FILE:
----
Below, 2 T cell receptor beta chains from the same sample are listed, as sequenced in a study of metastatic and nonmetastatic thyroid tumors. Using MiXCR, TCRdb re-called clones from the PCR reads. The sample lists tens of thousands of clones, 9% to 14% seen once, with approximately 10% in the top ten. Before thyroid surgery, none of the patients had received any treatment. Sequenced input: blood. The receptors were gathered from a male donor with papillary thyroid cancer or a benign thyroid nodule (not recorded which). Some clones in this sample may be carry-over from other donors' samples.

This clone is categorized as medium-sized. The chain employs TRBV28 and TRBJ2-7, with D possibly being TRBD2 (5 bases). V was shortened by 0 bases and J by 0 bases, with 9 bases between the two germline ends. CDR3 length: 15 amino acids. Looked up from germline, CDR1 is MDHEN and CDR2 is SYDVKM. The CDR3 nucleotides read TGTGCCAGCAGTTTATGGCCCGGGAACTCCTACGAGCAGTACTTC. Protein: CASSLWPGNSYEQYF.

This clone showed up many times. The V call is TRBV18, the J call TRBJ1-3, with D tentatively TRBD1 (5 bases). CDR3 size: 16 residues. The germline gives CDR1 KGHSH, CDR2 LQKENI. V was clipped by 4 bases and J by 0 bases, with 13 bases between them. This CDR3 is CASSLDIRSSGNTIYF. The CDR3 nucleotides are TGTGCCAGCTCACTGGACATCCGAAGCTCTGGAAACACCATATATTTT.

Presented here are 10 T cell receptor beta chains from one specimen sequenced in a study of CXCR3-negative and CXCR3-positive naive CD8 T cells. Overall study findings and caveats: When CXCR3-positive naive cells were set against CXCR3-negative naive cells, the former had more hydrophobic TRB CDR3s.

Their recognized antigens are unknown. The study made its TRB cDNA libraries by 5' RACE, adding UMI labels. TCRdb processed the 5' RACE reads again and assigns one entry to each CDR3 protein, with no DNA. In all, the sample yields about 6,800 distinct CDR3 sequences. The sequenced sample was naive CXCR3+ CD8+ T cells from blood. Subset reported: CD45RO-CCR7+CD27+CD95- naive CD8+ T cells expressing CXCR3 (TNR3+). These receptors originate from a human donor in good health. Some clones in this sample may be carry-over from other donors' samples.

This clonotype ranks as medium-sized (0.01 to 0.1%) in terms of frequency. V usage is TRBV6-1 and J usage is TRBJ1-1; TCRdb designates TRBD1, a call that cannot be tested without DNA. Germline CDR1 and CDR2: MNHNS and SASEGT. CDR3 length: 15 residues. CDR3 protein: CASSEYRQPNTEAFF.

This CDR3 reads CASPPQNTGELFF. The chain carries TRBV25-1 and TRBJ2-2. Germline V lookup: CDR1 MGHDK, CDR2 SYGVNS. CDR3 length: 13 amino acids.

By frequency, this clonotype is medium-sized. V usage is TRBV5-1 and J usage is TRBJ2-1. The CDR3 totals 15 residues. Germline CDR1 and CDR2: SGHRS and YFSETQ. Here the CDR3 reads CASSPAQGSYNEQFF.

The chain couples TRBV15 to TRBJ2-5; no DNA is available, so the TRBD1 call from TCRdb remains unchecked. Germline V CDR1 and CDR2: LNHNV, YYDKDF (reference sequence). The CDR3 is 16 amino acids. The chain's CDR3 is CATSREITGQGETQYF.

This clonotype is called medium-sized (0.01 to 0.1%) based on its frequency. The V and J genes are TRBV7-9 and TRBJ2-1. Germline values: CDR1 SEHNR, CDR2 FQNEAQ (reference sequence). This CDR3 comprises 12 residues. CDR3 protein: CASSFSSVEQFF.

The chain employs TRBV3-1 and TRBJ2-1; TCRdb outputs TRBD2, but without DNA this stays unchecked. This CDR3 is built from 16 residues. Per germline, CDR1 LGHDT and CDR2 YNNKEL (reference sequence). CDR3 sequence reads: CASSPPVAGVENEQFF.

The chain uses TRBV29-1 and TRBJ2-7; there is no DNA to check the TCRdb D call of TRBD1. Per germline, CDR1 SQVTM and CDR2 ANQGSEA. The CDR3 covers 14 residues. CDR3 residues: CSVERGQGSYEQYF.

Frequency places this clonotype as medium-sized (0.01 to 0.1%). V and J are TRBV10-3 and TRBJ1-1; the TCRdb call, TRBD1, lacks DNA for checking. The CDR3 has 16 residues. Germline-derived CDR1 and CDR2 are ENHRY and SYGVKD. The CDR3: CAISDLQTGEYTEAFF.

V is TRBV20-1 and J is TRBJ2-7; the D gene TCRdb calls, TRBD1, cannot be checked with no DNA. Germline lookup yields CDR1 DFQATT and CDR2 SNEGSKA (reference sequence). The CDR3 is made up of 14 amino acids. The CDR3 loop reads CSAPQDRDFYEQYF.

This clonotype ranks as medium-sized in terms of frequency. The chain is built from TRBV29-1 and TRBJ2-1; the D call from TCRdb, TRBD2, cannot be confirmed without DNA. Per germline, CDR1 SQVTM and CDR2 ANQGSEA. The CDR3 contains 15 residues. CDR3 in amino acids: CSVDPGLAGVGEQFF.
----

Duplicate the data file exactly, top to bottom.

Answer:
Below, 2 T cell receptor beta chains from the same sample are listed, as sequenced in a study of metastatic and nonmetastatic thyroid tumors. Using MiXCR, TCRdb re-called clones from the PCR reads. The sample lists tens of thousands of clones, 9% to 14% seen once, with approximately 10% in the top ten. Before thyroid surgery, none of the patients had received any treatment. Sequenced input: blood. The receptors were gathered from a male donor with papillary thyroid cancer or a benign thyroid nodule (not recorded which). Some clones in this sample may be carry-over from other donors' samples.

This clone is categorized as medium-sized. The chain employs TRBV28 and TRBJ2-7, with D possibly being TRBD2 (5 bases). V was shortened by 0 bases and J by 0 bases, with 9 bases between the two germline ends. CDR3 length: 15 amino acids. Looked up from germline, CDR1 is MDHEN and CDR2 is SYDVKM. The CDR3 nucleotides read TGTGCCAGCAGTTTATGGCCCGGGAACTCCTACGAGCAGTACTTC. Protein: CASSLWPGNSYEQYF.

This clone showed up many times. The V call is TRBV18, the J call TRBJ1-3, with D tentatively TRBD1 (5 bases). CDR3 size: 16 residues. The germline gives CDR1 KGHSH, CDR2 LQKENI. V was clipped by 4 bases and J by 0 bases, with 13 bases between them. This CDR3 is CASSLDIRSSGNTIYF. The CDR3 nucleotides are TGTGCCAGCTCACTGGACATCCGAAGCTCTGGAAACACCATATATTTT.

Presented here are 10 T cell receptor beta chains from one specimen sequenced in a study of CXCR3-negative and CXCR3-positive naive CD8 T cells. Overall study findings and caveats: When CXCR3-positive naive cells were set against CXCR3-negative naive cells, the former had more hydrophobic TRB CDR3s.

Their recognized antigens are unknown. The study made its TRB cDNA libraries by 5' RACE, adding UMI labels. TCRdb processed the 5' RACE reads again and assigns one entry to each CDR3 protein, with no DNA. In all, the sample yields about 6,800 distinct CDR3 sequences. The sequenced sample was naive CXCR3+ CD8+ T cells from blood. Subset reported: CD45RO-CCR7+CD27+CD95- naive CD8+ T cells expressing CXCR3 (TNR3+). These receptors originate from a human donor in good health. Some clones in this sample may be carry-over from other donors' samples.

This clonotype ranks as medium-sized (0.01 to 0.1%) in terms of frequency. V usage is TRBV6-1 and J usage is TRBJ1-1; TCRdb designates TRBD1, a call that cannot be tested without DNA. Germline CDR1 and CDR2: MNHNS and SASEGT. CDR3 length: 15 residues. CDR3 protein: CASSEYRQPNTEAFF.

This CDR3 reads CASPPQNTGELFF. The chain carries TRBV25-1 and TRBJ2-2. Germline V lookup: CDR1 MGHDK, CDR2 SYGVNS. CDR3 length: 13 amino acids.

By frequency, this clonotype is medium-sized. V usage is TRBV5-1 and J usage is TRBJ2-1. The CDR3 totals 15 residues. Germline CDR1 and CDR2: SGHRS and YFSETQ. Here the CDR3 reads CASSPAQGSYNEQFF.

The chain couples TRBV15 to TRBJ2-5; no DNA is available, so the TRBD1 call from TCRdb remains unchecked. Germline V CDR1 and CDR2: LNHNV, YYDKDF (reference sequence). The CDR3 is 16 amino acids. The chain's CDR3 is CATSREITGQGETQYF.

This clonotype is called medium-sized (0.01 to 0.1%) based on its frequency. The V and J genes are TRBV7-9 and TRBJ2-1. Germline values: CDR1 SEHNR, CDR2 FQNEAQ (reference sequence). This CDR3 comprises 12 residues. CDR3 protein: CASSFSSVEQFF.

The chain employs TRBV3-1 and TRBJ2-1; TCRdb outputs TRBD2, but without DNA this stays unchecked. This CDR3 is built from 16 residues. Per germline, CDR1 LGHDT and CDR2 YNNKEL (reference sequence). CDR3 sequence reads: CASSPPVAGVENEQFF.

The chain uses TRBV29-1 and TRBJ2-7; there is no DNA to check the TCRdb D call of TRBD1. Per germline, CDR1 SQVTM and CDR2 ANQGSEA. The CDR3 covers 14 residues. CDR3 residues: CSVERGQGSYEQYF.

Frequency places this clonotype as medium-sized (0.01 to 0.1%). V and J are TRBV10-3 and TRBJ1-1; the TCRdb call, TRBD1, lacks DNA for checking. The CDR3 has 16 residues. Germline-derived CDR1 and CDR2 are ENHRY and SYGVKD. The CDR3: CAISDLQTGEYTEAFF.

V is TRBV20-1 and J is TRBJ2-7; the D gene TCRdb calls, TRBD1, cannot be checked with no DNA. Germline lookup yields CDR1 DFQATT and CDR2 SNEGSKA (reference sequence). The CDR3 is made up of 14 amino acids. The CDR3 loop reads CSAPQDRDFYEQYF.

This clonotype ranks as medium-sized in terms of frequency. The chain is built from TRBV29-1 and TRBJ2-1; the D call from TCRdb, TRBD2, cannot be confirmed without DNA. Per germline, CDR1 SQVTM and CDR2 ANQGSEA. The CDR3 contains 15 residues. CDR3 in amino acids: CSVDPGLAGVGEQFF.